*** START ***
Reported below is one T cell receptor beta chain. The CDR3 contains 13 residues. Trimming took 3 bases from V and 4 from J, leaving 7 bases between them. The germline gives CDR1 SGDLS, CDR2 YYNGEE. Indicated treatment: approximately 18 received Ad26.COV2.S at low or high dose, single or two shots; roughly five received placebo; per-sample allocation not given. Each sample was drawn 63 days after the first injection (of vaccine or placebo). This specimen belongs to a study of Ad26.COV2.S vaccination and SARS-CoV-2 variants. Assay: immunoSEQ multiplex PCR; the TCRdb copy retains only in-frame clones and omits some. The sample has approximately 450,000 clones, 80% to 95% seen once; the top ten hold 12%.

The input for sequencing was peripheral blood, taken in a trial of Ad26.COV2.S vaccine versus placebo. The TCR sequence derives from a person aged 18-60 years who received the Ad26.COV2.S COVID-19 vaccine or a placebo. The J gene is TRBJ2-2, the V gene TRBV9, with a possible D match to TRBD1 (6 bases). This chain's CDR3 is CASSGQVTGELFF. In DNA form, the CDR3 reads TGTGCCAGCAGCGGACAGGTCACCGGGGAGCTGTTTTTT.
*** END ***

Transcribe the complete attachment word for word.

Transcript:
Reported below is one T cell receptor beta chain. The CDR3 contains 13 residues. Trimming took 3 bases from V and 4 from J, leaving 7 bases between them. The germline gives CDR1 SGDLS, CDR2 YYNGEE. Indicated treatment: approximately 18 received Ad26.COV2.S at low or high dose, single or two shots; roughly five received placebo; per-sample allocation not given. Each sample was drawn 63 days after the first injection (of vaccine or placebo). This specimen belongs to a study of Ad26.COV2.S vaccination and SARS-CoV-2 variants. Assay: immunoSEQ multiplex PCR; the TCRdb copy retains only in-frame clones and omits some. The sample has approximately 450,000 clones, 80% to 95% seen once; the top ten hold 12%.

The input for sequencing was peripheral blood, taken in a trial of Ad26.COV2.S vaccine versus placebo. The TCR sequence derives from a person aged 18-60 years who received the Ad26.COV2.S COVID-19 vaccine or a placebo. The J gene is TRBJ2-2, the V gene TRBV9, with a possible D match to TRBD1 (6 bases). This chain's CDR3 is CASSGQVTGELFF. In DNA form, the CDR3 reads TGTGCCAGCAGCGGACAGGTCACCGGGGAGCTGTTTTTT.